The Coronavirus Pandemic And Shavuot

Below is a column authored by Rabbi Moshe Weisblum of Congregation Beth Tikvah

I was reading the New York Times best-selling motivational book Who Moved My Cheese by Dr. Spencer Johnson, a fabled metaphor about four characters, two mice and two small people, approach to life’s “maze” of obstacles in search of their “cheese.” The cheese is the symbolism for a personal goal like money, faith or love. The simplistic moral is about facing life boldly, looking fear in the eye, thinking outside the box and adapting to change. In the foreword, A.J. Cronin writes, “Life is not straight, but a maze of passages. But always, if we have faith, the Creator will open a door that will ultimately prove good for us.” 

While being in self-quarantine, I read an inspiring book called You Can Heal Your Life by Louise L. Hay, of blessed memory. She was a best-selling author and an internationally known leader in the self-help field. Her key message is: “If we are willing to do the mental work, almost anything can be healed.” Hay wrote, “What we think about ourselves becomes the truth for us. I believe that everyone, myself included, is responsible for everything in our lives, the best and the worst. Every thought we think is creating our future. Each one of us creates our experiences by our thoughts and our feelings. The thoughts we think and the words we speak create our experiences.”

After reading her book, the obvious conclusion is that bad events like the coronavirus, the worst certainly in our lifetime, do bring out the worst in some people, but they also bring out the best. 

Right now, in communities across the country there are groups of people circulating elderly and vulnerable people saying, “Can I help?” It’s a little like the wartime spirit. We are seeing a renewal of the “we” of the country. For several months, we were not allowed to come together physically, yet social media has connected us together.

There is something within us that makes us feel better when we are altruistic, when we help others, when we make someone else’s life better. Every single individual who lives through it will feel a much stronger sense of identification with others, a much stronger commitment to helping others who need help. This, in a tragic way, is probably the lesson we needed as a nation, and as a world.

Anyone who thinks hard about how one tiny microscopic virus has brought the whole of humanity to its knees can’t be indifferent to nature anymore. This is going to make us more sensitive to issues like climate change. We will not be able to maintain the degree of economic globalization we’ve had before. We’re going to have to become more self-reliant as nations, and that’s going to benefit an awful lot of people who’ve been left behind by globalization. Therefore, in this difficulty there are also opportunities and good consequences that are going to come out of this, it is a matter of maintaining our faith, our courage, our confidence and our hope until we are through it.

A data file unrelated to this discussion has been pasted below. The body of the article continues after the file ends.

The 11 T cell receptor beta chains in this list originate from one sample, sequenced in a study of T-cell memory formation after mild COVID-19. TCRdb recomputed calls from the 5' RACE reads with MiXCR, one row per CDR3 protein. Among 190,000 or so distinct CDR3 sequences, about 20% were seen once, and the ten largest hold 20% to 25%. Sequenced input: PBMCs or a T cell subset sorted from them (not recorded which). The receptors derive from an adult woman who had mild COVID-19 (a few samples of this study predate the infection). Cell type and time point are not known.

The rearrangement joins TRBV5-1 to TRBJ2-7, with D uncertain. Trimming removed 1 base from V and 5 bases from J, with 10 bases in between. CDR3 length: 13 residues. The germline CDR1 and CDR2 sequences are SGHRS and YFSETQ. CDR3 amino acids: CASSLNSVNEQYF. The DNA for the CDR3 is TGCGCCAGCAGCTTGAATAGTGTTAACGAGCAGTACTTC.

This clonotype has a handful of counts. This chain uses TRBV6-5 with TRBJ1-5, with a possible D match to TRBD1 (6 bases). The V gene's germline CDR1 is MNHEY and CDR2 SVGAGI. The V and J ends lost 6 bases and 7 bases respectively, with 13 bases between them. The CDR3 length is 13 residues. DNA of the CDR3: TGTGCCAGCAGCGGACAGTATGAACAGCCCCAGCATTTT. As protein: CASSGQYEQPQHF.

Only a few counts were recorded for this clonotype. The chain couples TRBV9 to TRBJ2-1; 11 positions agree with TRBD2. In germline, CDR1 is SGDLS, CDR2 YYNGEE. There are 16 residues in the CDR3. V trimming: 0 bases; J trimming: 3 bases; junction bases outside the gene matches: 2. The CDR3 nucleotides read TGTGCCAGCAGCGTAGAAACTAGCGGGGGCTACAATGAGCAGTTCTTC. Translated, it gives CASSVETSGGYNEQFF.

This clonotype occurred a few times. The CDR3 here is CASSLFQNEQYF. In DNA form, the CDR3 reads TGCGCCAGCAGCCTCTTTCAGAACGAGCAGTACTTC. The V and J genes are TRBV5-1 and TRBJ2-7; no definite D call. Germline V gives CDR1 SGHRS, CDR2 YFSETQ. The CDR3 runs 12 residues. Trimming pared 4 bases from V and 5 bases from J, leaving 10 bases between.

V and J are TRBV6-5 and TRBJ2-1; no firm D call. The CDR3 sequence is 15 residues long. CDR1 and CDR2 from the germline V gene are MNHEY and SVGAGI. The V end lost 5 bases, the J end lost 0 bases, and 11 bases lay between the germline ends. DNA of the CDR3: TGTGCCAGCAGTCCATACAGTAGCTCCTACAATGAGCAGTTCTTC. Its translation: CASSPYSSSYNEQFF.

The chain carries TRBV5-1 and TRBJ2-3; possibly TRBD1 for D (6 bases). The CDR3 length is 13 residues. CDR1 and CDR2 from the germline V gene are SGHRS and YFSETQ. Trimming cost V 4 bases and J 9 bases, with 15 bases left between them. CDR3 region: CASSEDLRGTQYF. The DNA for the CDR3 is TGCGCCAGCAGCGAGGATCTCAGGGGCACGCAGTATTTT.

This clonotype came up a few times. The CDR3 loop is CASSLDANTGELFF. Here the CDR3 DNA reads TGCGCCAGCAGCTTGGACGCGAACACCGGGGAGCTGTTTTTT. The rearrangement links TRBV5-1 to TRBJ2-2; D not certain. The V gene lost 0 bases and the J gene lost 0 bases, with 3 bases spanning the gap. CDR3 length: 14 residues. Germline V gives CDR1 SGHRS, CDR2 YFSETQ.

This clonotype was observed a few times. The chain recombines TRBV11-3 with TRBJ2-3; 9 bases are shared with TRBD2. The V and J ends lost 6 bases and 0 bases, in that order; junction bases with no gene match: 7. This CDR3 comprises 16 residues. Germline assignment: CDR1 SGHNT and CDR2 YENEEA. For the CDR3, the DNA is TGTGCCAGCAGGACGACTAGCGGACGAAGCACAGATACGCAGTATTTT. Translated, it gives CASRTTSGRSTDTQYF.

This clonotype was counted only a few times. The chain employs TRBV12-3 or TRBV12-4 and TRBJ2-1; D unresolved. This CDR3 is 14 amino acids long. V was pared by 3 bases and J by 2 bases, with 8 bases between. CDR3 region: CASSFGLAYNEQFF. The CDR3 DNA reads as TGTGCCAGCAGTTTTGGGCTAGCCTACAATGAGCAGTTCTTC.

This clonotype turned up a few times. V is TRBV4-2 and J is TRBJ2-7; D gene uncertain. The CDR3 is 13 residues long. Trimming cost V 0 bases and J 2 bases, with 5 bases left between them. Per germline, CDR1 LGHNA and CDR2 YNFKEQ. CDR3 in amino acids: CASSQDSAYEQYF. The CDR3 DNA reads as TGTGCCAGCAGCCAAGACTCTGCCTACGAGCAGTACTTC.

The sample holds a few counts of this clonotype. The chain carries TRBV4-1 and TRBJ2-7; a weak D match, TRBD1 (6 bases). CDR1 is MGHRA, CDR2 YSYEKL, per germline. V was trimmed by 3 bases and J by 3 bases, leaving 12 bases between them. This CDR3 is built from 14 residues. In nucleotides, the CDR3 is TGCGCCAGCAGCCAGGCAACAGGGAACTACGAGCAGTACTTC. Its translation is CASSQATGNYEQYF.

It’s not by coincidence that the Biblical Book of Ruth, which is read during the upcoming joyous holiday of Shavuot, known as the Feast of Weeks, is filled with similar mazes and incredible journeys. Shavuot, which will begin this year on Thursday evening, May 28, means “weeks” and represents the seven weeks (7 times 7 = 49 days) between the ancient Israelites exodus from Egypt and the receiving of the Torah. Former slaves, who could only imagine the Almighty in their hearts, heard the voice of our heavenly father as he gave forth the laws of ethical and moral conduct, thereby changing human behavior and civilization forever. 

Many traditional customs have been attributed to the festival of Shavuot, like eating sweet dairy foods, such as cheesecake and ice cream. Because so, perhaps the Biblical prophet Samuel, the author of the Book of Ruth, should have called Dr. Johnson’s book Who Moved My Cheese Cake? since it describes the journey of four characters, Naomi, Ruth, Orpah and Boaz and their epic transformations following obstacles that tested faith, logic and emotions. In my book, Ruth Talk: Questions and Answers on the Book of Ruth, I explore this powerful account of self-transformation with lessons of kindness, humility, choices and revelations that inspire us to improve our lives and the world in which we live. 

In this challenging time, we need to create our own “cheesecake,” by increasing our faith, our kindness, and our eternal gratitude. Internalizing these will reap great rewards as we emerge a better people and a better world, and prove that we can have our cheesecake, and eat it, too.

Let us all pray together for healing, love and peace.

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  1. This was simply a brilliant article. Solid moral values are so very very important in a world almost coming apart at the seams.

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